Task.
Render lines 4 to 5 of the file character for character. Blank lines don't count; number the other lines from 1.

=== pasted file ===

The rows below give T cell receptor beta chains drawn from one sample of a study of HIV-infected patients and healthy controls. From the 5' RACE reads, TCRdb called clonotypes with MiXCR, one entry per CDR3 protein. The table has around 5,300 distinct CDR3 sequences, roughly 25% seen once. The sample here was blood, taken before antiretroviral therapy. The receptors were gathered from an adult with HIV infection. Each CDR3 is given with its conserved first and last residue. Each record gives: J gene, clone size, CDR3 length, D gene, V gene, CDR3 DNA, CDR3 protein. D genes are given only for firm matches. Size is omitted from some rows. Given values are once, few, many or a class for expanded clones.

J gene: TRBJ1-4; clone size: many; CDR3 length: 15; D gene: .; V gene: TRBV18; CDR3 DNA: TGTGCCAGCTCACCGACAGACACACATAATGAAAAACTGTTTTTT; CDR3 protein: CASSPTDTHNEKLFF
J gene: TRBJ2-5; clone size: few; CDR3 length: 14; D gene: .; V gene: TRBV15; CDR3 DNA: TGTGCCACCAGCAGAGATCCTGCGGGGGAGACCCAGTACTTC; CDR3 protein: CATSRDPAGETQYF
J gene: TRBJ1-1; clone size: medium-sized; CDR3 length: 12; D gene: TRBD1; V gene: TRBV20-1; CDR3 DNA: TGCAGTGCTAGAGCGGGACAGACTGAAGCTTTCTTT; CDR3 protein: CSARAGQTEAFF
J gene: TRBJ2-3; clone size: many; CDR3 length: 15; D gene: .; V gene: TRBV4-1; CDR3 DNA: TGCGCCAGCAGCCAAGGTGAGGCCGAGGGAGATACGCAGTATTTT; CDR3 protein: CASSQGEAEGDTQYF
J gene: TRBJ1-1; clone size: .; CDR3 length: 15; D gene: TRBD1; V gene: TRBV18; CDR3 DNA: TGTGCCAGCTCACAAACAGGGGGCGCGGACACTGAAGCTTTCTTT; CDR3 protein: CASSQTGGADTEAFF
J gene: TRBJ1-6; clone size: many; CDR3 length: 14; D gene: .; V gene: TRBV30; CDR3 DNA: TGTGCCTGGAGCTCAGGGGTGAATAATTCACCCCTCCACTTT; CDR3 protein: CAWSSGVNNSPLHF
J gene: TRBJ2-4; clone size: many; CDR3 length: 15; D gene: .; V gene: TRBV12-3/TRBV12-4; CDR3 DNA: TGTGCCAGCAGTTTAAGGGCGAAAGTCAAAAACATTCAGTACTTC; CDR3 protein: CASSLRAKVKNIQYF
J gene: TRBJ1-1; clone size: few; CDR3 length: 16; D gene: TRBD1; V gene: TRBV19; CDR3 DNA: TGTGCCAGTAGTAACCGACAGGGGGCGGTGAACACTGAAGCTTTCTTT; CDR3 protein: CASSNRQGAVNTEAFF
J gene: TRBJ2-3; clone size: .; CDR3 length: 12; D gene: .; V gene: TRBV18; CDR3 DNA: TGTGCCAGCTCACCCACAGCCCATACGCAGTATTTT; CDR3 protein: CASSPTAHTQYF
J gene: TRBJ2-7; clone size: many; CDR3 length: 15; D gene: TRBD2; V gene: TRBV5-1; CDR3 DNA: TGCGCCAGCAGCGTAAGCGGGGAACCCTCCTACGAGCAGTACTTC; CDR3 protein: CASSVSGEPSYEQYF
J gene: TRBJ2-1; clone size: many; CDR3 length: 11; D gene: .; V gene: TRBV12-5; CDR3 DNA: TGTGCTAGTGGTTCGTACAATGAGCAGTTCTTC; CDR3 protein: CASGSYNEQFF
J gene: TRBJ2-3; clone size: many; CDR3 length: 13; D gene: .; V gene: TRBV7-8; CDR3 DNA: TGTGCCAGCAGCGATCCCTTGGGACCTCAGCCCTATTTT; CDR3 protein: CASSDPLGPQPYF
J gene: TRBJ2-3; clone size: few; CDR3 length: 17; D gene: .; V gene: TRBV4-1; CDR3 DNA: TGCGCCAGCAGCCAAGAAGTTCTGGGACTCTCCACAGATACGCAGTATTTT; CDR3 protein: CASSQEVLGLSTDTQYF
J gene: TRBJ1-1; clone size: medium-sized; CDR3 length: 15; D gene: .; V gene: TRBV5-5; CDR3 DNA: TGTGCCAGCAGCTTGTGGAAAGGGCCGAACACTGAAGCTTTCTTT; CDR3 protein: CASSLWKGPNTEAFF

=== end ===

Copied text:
J gene: TRBJ1-1; clone size: medium-sized; CDR3 length: 12; D gene: TRBD1; V gene: TRBV20-1; CDR3 DNA: TGCAGTGCTAGAGCGGGACAGACTGAAGCTTTCTTT; CDR3 protein: CSARAGQTEAFF
J gene: TRBJ2-3; clone size: many; CDR3 length: 15; D gene: .; V gene: TRBV4-1; CDR3 DNA: TGCGCCAGCAGCCAAGGTGAGGCCGAGGGAGATACGCAGTATTTT; CDR3 protein: CASSQGEAEGDTQYF